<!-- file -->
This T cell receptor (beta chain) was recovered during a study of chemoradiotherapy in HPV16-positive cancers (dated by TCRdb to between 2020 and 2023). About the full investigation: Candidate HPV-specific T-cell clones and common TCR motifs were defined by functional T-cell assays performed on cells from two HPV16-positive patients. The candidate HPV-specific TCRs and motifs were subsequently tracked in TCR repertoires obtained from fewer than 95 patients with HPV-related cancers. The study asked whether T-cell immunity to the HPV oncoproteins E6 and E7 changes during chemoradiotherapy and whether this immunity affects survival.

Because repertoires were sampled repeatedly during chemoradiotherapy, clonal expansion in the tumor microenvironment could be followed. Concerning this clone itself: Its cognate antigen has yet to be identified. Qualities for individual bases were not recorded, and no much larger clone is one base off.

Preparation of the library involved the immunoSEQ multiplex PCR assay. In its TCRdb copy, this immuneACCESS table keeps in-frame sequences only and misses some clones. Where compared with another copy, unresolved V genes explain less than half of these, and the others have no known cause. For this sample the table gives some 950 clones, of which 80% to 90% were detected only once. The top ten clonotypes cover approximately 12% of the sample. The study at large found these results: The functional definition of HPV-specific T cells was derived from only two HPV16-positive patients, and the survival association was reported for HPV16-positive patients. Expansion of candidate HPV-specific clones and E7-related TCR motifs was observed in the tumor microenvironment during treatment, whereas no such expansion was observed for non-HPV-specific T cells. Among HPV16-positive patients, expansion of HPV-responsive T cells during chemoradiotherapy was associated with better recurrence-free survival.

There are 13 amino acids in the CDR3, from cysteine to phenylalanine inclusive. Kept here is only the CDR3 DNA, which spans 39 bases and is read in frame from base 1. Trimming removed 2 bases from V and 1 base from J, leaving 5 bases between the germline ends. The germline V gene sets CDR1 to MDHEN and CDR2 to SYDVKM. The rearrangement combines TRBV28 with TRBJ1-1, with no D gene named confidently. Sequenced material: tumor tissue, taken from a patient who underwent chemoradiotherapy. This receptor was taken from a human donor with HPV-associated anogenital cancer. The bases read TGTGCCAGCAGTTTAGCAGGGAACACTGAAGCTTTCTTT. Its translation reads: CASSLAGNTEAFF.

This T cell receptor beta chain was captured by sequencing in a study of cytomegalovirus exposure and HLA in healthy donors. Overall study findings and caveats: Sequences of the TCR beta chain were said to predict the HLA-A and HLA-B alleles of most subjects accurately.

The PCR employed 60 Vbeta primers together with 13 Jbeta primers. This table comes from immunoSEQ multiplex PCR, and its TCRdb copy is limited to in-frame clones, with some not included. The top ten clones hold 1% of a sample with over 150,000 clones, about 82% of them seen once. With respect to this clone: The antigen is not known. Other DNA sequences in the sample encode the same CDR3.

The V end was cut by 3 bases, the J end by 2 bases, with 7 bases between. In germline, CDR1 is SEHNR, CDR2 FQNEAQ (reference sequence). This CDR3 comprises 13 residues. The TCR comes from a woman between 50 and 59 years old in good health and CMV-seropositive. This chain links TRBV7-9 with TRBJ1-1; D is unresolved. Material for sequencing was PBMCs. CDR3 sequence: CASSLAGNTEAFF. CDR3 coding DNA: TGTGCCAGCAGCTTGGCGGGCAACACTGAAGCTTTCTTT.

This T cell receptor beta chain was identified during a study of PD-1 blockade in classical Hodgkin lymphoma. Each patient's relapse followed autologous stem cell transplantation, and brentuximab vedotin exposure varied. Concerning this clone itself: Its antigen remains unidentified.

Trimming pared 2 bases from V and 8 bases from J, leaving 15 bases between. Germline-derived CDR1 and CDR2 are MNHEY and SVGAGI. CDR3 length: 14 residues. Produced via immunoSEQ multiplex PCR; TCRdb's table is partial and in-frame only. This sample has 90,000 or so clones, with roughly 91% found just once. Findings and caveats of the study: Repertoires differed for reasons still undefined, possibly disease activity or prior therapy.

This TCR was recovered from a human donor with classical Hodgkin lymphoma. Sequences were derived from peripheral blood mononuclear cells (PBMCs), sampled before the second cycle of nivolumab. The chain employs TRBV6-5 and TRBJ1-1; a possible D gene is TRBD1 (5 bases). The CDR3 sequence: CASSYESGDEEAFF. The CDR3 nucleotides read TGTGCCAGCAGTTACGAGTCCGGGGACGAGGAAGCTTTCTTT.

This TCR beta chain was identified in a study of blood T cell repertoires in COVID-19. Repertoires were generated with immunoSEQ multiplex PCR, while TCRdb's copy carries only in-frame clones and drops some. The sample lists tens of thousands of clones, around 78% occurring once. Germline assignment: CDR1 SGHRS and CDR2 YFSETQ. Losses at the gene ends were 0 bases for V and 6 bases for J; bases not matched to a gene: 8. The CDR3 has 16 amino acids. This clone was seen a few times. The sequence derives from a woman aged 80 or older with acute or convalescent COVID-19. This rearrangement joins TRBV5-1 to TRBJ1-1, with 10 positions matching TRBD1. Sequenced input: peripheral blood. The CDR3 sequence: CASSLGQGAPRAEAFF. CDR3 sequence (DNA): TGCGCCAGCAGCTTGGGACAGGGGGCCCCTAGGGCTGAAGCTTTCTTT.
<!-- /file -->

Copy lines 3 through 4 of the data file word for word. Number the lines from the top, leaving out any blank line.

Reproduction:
Preparation of the library involved the immunoSEQ multiplex PCR assay. In its TCRdb copy, this immuneACCESS table keeps in-frame sequences only and misses some clones. Where compared with another copy, unresolved V genes explain less than half of these, and the others have no known cause. For this sample the table gives some 950 clones, of which 80% to 90% were detected only once. The top ten clonotypes cover approximately 12% of the sample. The study at large found these results: The functional definition of HPV-specific T cells was derived from only two HPV16-positive patients, and the survival association was reported for HPV16-positive patients. Expansion of candidate HPV-specific clones and E7-related TCR motifs was observed in the tumor microenvironment during treatment, whereas no such expansion was observed for non-HPV-specific T cells. Among HPV16-positive patients, expansion of HPV-responsive T cells during chemoradiotherapy was associated with better recurrence-free survival.

There are 13 amino acids in the CDR3, from cysteine to phenylalanine inclusive. Kept here is only the CDR3 DNA, which spans 39 bases and is read in frame from base 1. Trimming removed 2 bases from V and 1 base from J, leaving 5 bases between the germline ends. The germline V gene sets CDR1 to MDHEN and CDR2 to SYDVKM. The rearrangement combines TRBV28 with TRBJ1-1, with no D gene named confidently. Sequenced material: tumor tissue, taken from a patient who underwent chemoradiotherapy. This receptor was taken from a human donor with HPV-associated anogenital cancer. The bases read TGTGCCAGCAGTTTAGCAGGGAACACTGAAGCTTTCTTT. Its translation reads: CASSLAGNTEAFF.